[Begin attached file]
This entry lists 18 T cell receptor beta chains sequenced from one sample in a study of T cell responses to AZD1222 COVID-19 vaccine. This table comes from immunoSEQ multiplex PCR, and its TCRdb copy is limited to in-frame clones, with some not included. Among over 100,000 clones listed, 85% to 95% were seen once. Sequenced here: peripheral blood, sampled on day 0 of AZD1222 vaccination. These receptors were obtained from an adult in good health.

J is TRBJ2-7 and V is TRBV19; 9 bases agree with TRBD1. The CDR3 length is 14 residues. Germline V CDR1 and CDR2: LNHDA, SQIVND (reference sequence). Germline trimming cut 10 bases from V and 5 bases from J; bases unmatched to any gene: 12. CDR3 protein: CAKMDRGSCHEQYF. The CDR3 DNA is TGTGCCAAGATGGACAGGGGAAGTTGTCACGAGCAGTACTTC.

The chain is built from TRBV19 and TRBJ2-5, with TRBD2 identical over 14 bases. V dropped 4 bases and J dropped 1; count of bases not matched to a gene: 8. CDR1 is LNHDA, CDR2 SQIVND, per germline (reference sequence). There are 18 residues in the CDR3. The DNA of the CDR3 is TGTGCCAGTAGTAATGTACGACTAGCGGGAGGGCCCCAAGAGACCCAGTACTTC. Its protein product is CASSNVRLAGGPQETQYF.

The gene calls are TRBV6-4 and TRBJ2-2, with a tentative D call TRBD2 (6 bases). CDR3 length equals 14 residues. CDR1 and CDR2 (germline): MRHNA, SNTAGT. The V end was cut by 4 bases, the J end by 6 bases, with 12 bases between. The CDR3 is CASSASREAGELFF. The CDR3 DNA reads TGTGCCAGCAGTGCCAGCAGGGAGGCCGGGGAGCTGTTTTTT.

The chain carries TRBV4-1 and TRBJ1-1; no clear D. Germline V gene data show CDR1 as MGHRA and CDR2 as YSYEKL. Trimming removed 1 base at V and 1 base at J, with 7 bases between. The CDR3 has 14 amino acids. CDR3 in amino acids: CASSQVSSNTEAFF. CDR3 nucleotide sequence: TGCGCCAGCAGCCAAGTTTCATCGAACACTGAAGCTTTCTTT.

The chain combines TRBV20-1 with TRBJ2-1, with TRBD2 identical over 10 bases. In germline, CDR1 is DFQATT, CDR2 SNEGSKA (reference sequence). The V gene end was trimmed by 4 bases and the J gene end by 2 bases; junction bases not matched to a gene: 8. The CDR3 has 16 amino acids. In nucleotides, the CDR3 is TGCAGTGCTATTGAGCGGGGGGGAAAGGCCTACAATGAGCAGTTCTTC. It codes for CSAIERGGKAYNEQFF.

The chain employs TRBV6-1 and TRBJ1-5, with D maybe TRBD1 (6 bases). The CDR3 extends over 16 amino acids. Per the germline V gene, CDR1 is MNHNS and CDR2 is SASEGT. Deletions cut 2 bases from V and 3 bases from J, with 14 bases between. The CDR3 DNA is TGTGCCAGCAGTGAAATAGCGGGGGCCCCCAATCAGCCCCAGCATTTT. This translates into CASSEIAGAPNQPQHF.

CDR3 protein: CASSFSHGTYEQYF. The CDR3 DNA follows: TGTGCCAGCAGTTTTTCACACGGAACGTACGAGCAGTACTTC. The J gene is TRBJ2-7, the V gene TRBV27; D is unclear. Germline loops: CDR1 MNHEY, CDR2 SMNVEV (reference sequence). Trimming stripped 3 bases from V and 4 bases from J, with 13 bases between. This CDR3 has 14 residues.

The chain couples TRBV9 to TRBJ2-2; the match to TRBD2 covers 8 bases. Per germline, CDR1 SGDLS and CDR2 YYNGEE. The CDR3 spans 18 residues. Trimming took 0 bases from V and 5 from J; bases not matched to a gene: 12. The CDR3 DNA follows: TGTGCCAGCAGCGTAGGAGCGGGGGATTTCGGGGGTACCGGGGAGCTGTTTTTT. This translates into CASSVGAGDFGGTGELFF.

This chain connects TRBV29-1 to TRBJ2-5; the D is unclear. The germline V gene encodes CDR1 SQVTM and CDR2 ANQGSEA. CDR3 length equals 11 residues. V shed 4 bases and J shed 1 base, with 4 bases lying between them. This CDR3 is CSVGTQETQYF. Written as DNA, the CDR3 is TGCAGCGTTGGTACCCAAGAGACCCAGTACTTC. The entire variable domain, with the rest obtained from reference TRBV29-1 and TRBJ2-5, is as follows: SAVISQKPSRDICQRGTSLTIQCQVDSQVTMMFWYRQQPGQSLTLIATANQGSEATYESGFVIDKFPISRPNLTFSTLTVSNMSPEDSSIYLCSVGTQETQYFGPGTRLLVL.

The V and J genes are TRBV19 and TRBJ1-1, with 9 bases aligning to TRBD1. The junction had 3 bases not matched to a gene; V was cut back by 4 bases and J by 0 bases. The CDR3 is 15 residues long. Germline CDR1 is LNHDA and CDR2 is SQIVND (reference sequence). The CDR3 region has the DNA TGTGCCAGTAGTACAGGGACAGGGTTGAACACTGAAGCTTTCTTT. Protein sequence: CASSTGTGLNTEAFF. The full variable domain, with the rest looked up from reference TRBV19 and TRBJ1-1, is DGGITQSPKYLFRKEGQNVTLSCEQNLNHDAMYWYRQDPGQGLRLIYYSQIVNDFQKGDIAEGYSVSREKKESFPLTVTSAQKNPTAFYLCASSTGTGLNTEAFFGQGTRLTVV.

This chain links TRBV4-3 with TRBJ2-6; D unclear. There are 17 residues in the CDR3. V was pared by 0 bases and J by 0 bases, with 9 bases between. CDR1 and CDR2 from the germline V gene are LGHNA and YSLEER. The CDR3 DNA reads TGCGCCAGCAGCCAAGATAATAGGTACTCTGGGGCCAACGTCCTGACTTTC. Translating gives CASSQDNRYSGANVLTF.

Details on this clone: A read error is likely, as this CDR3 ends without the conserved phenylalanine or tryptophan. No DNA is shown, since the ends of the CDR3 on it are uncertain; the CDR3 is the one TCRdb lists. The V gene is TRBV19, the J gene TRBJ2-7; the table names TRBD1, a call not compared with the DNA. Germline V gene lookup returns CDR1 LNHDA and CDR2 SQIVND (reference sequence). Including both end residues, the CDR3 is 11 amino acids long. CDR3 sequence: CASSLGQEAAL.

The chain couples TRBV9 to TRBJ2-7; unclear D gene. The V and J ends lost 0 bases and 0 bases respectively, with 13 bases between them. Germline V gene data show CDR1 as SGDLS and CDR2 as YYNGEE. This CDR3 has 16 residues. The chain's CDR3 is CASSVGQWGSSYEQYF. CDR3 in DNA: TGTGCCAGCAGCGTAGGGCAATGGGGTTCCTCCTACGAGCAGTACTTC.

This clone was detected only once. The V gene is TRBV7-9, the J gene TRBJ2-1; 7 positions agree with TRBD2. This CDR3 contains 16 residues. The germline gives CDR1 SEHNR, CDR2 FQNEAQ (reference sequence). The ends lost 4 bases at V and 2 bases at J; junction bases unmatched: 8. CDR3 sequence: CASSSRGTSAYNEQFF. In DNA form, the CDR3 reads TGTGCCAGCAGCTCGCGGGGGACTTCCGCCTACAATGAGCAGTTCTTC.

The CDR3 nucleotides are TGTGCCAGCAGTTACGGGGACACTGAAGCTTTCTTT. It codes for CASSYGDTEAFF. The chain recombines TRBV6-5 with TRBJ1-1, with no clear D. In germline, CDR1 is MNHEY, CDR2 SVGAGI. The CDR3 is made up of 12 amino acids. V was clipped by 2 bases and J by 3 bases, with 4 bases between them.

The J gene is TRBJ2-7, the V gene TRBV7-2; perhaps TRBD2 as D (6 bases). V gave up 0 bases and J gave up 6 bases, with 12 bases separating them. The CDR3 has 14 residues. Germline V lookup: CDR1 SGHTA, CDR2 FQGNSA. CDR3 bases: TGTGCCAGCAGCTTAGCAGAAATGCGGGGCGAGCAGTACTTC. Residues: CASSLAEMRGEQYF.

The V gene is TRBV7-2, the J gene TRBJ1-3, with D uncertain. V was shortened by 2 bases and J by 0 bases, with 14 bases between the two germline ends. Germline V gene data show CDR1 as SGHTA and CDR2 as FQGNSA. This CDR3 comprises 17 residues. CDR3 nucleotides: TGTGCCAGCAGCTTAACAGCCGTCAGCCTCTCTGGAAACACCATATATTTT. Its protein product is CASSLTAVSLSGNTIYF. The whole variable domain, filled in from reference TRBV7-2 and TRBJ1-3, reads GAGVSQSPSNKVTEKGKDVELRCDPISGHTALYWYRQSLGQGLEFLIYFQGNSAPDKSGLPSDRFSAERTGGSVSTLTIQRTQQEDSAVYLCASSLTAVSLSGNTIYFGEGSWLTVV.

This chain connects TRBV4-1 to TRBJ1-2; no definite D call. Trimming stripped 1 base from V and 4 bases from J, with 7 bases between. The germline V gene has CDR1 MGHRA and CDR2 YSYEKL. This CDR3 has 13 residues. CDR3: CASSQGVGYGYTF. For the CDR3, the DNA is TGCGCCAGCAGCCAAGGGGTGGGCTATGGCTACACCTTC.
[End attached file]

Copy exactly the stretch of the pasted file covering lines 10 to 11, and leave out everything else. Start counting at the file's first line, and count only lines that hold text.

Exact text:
This chain connects TRBV29-1 to TRBJ2-5; the D is unclear. The germline V gene encodes CDR1 SQVTM and CDR2 ANQGSEA. CDR3 length equals 11 residues. V shed 4 bases and J shed 1 base, with 4 bases lying between them. This CDR3 is CSVGTQETQYF. Written as DNA, the CDR3 is TGCAGCGTTGGTACCCAAGAGACCCAGTACTTC. The entire variable domain, with the rest obtained from reference TRBV29-1 and TRBJ2-5, is as follows: SAVISQKPSRDICQRGTSLTIQCQVDSQVTMMFWYRQQPGQSLTLIATANQGSEATYESGFVIDKFPISRPNLTFSTLTVSNMSPEDSSIYLCSVGTQETQYFGPGTRLLVL.

The V and J genes are TRBV19 and TRBJ1-1, with 9 bases aligning to TRBD1. The junction had 3 bases not matched to a gene; V was cut back by 4 bases and J by 0 bases. The CDR3 is 15 residues long. Germline CDR1 is LNHDA and CDR2 is SQIVND (reference sequence). The CDR3 region has the DNA TGTGCCAGTAGTACAGGGACAGGGTTGAACACTGAAGCTTTCTTT. Protein sequence: CASSTGTGLNTEAFF. The full variable domain, with the rest looked up from reference TRBV19 and TRBJ1-1, is DGGITQSPKYLFRKEGQNVTLSCEQNLNHDAMYWYRQDPGQGLRLIYYSQIVNDFQKGDIAEGYSVSREKKESFPLTVTSAQKNPTAFYLCASSTGTGLNTEAFFGQGTRLTVV.